What does it mean for the community to take responsibility?

 In Transformative Justice

I am a firm believer that if we want to improve community responses to harm over relying on the state (police, lawyers, prisons, etc), then we need to get comfortable ‘getting involved’ RESPONSIBLY* as a community when harm occurs. A lot of harm goes unaddressed because people assume it’s ‘not their business’ if it doesn’t affect them directly. At the same time, a lot of harm gets addressed by people simply cutting their ties with survivors or people who caused harm, in order to avoid difficult dialogues or to show support. But all harm is learned and we are all fallible. All communities allow and perpetrate learned harms and therefore we all carry a level of responsibility to address it when it happens.

The reality is there is NO easy way to deal with harm. Difficult conversations and conflict are unavoidable. We need to step up to the plate because transformative justice is not about an expertise or professionalization, it is a commitment to building a different future and world.

Community accountability is not a solo sport. It requires a team and strong collaboration.

What does it mean for the community to take responsibility or to step up?

When harm happens survivors and those who caused harm might ask the community for help. Perhaps survivors want help finding support or the person who caused harm might want help taking accountability. Many times none of these things happen because they cannot find people to support them. Often the people asked for support don’t feel equipped with the skills to help. Instead what happens is:

-nothing

-survivors get silenced by those who want to protect those who caused harm

-those who caused harm get exiled or cast out of their communities without being given an opportunity to take accountability

None of the above is helpful to any of the parties involved. In Mariam Kaba and Shira Hassan’s workbook ‘Fumbling Towards Repair‘ they say that community accountability processes are about:

trying shit, changing course (the processes are not linear), asking for help (forming a team rather than working alone) and getting comfortable with messiness and failure. They also list skills and characteristics of effective community accountability facilitation. This list has skills from being a good listener to being patient to being organized.

What skills do you have? How can you step up and offer your skills when survivors or those who have caused harm come forward and ask for support?

Ex: facilitating meetings, mediating dialogue between process participants or between community members, documenting a process or meeting, listening and providing constructive feedback, support or perspective, organizing meetings or scheduling logistics; offering technical support when needed, cooking food for those engaging in a process, compiling resources, offering transportation, etc. These are all useful skills.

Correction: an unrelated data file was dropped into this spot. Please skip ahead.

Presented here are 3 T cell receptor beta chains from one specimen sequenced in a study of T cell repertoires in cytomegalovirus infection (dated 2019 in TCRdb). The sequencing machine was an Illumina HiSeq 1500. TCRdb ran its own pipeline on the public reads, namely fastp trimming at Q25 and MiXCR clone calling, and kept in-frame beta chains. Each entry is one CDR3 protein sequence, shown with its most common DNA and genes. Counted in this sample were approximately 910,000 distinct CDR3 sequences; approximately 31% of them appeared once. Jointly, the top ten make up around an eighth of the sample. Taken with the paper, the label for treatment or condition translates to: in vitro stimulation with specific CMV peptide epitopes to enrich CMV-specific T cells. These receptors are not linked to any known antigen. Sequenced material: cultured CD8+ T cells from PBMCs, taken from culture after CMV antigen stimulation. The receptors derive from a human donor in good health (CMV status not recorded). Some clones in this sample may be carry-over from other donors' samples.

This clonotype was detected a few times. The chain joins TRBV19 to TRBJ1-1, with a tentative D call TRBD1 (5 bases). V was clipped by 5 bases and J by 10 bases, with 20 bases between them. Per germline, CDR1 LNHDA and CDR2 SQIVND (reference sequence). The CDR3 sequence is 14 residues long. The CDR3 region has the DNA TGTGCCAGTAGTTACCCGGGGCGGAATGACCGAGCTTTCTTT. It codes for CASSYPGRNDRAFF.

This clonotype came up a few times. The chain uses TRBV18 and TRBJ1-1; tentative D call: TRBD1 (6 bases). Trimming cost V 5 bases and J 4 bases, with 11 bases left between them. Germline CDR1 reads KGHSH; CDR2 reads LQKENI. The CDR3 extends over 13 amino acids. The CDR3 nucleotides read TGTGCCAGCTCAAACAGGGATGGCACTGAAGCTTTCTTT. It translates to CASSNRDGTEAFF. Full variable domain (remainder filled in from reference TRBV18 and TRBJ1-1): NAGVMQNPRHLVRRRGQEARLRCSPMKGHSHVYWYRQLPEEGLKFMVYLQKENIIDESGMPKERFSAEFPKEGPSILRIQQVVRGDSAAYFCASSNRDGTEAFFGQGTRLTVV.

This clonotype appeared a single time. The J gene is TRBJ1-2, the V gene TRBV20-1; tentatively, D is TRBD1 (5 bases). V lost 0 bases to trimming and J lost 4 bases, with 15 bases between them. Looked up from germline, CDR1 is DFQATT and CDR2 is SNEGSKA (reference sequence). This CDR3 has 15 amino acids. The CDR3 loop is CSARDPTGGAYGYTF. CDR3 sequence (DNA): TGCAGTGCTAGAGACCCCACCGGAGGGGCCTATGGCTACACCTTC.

What connections or resources do you have access to?

Do you know facilitators, mediators, note takers, social workers, therapists, spaces to hold meetings, useful books or resources on how to conduct a CA process, etc?

These could all be useful connections or resources.

How much can you offer? In money, in energy, in commitment.

weekly? monthly? bi-monthly, etc? I don’t think people facilitating CA processes should be paid, but money may be needed to pay for things like therapy, other healing modalities, space rental, food, transportation, tech supplies, etc. Energy and time commitment are needed to host and conduct meetings and help sustain the process for the long term.

I want people to feel less helpless when these situations occur and people look to the community for help. Often we think we have nothing to offer, but perhaps we’re just too afraid to try new things, put ourselves out there and make mistakes. Embrace your skills and potential mistakes. You can only learn from them!

*The most important part of volunteering yourself or community for a CA process  is making sure you are doing it for the right reasons. Not for clout or to ‘fight for’ someone. Involving ourselves should be done because we want to take an active part in building safe communities and transformative futures that don’t dispose of survivors or those who have caused harm. Before involving yourself you should conduct a self assessment that looks at your motivations and make sure they are not solely being fuelled by revenge, punishment or desire for attention and praise. See my post on how to tell if you are being motivated by punishment.

What skills and connections or resources do you have and can you offer if a community member came forward asking you for support? Share them in the comments!

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